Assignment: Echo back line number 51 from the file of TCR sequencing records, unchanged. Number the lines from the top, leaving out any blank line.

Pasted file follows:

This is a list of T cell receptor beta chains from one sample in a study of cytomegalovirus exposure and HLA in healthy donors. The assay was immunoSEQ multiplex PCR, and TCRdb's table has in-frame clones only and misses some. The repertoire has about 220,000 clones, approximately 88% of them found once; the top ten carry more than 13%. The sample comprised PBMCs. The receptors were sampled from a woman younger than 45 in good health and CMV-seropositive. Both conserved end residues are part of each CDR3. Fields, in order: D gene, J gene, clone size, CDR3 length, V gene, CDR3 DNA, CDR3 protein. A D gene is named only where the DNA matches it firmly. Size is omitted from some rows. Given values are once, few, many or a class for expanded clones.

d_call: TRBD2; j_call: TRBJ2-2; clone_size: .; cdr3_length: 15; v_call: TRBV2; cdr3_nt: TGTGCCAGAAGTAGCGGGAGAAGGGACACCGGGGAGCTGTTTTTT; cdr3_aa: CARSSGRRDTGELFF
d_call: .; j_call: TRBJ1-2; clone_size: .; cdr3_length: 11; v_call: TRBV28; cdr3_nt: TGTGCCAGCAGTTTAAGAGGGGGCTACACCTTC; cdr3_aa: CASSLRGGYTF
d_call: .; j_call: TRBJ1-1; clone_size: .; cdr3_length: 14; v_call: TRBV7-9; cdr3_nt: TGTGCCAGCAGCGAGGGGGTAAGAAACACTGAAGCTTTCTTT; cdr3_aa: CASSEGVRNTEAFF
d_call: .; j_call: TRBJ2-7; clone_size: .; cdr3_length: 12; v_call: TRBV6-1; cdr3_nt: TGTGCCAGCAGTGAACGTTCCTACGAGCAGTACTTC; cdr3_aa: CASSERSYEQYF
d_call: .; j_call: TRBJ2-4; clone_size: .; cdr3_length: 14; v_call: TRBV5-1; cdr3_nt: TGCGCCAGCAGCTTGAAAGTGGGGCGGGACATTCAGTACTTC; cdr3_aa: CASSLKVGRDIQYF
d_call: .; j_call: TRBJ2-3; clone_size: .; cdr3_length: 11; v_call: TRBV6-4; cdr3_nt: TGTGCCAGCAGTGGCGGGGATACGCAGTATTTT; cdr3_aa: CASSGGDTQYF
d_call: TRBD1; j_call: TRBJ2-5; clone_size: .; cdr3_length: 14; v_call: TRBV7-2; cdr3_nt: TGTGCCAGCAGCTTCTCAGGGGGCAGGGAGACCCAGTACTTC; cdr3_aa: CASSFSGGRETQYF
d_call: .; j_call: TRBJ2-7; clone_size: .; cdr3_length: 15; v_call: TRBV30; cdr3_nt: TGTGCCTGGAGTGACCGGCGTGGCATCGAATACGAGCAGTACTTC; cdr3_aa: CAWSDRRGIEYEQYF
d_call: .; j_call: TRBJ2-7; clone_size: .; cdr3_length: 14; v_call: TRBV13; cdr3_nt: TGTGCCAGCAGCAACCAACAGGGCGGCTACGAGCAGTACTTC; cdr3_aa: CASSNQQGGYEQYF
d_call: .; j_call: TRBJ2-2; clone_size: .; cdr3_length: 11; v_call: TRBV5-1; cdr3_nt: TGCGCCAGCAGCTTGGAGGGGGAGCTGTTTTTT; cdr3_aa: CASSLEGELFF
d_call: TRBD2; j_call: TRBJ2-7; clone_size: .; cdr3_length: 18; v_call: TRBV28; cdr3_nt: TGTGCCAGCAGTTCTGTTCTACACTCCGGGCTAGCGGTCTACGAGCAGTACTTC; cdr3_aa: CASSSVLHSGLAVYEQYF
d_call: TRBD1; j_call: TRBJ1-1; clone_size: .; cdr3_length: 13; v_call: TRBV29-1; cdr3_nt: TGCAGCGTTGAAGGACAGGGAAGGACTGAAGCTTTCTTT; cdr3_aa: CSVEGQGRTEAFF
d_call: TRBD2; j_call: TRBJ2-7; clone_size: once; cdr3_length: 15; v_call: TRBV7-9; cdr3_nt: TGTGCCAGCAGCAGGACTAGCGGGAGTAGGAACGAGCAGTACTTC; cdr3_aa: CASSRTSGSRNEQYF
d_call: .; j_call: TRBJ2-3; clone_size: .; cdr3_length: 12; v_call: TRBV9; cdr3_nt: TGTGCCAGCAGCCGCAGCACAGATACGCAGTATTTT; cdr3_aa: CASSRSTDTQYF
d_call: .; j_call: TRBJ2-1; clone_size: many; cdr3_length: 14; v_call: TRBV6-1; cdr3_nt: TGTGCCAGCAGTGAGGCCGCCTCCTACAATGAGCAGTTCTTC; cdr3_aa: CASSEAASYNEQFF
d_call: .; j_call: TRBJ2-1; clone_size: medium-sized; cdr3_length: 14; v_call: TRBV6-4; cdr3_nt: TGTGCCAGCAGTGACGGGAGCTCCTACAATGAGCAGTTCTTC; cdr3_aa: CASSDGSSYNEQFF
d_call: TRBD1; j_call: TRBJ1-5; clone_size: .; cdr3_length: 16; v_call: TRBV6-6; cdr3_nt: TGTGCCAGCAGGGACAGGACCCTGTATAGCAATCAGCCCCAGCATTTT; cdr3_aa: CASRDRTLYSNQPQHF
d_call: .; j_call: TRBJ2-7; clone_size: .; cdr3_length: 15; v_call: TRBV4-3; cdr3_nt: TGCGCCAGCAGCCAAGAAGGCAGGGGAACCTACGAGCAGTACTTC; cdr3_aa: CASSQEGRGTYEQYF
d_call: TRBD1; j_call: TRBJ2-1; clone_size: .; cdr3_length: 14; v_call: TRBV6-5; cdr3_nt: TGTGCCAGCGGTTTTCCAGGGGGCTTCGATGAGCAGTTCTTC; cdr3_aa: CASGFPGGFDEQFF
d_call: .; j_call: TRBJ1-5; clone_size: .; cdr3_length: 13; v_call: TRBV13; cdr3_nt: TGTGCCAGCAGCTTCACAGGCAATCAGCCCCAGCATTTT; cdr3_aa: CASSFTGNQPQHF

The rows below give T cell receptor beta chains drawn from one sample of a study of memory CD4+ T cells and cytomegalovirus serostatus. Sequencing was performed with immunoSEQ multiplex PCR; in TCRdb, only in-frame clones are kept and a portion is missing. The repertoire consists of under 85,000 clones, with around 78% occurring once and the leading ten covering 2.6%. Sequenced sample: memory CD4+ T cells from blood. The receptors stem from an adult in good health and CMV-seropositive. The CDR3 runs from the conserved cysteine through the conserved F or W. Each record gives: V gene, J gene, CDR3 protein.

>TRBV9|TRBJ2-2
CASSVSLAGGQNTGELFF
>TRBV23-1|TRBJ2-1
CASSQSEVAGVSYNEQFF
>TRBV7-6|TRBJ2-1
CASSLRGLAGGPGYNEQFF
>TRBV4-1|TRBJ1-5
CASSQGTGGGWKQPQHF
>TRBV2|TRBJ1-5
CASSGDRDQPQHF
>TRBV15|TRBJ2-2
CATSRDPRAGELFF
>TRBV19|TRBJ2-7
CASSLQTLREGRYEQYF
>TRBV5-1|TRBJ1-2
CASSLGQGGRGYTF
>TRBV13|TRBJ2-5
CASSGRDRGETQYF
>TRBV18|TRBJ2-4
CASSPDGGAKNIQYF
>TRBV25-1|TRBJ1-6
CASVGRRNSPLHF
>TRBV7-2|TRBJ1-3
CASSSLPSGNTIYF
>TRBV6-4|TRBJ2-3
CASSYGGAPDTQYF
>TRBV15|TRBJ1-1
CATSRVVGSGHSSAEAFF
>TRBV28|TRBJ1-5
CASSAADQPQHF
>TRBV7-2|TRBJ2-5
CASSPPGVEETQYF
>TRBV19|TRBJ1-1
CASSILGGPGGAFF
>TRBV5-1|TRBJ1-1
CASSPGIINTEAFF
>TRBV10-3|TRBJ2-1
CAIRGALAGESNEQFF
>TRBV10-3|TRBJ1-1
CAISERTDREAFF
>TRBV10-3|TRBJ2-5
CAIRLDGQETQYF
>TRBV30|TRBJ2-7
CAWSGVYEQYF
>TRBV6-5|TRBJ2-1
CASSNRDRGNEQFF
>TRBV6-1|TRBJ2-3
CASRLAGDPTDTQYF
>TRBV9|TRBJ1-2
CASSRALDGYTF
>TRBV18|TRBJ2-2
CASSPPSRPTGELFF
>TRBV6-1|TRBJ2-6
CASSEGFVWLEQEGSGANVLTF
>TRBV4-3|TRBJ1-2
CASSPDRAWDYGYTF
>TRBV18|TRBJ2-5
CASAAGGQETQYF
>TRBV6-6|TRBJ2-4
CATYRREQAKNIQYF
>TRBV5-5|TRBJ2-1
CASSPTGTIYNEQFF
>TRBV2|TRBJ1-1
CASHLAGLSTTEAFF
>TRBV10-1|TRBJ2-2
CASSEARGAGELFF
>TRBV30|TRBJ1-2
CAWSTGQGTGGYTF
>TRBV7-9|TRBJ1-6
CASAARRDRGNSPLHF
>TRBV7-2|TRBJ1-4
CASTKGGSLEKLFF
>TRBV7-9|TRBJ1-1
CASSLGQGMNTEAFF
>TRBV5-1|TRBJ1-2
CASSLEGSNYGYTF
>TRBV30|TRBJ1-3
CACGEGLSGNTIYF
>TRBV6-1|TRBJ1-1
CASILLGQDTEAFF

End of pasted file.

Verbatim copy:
>TRBV28|TRBJ1-5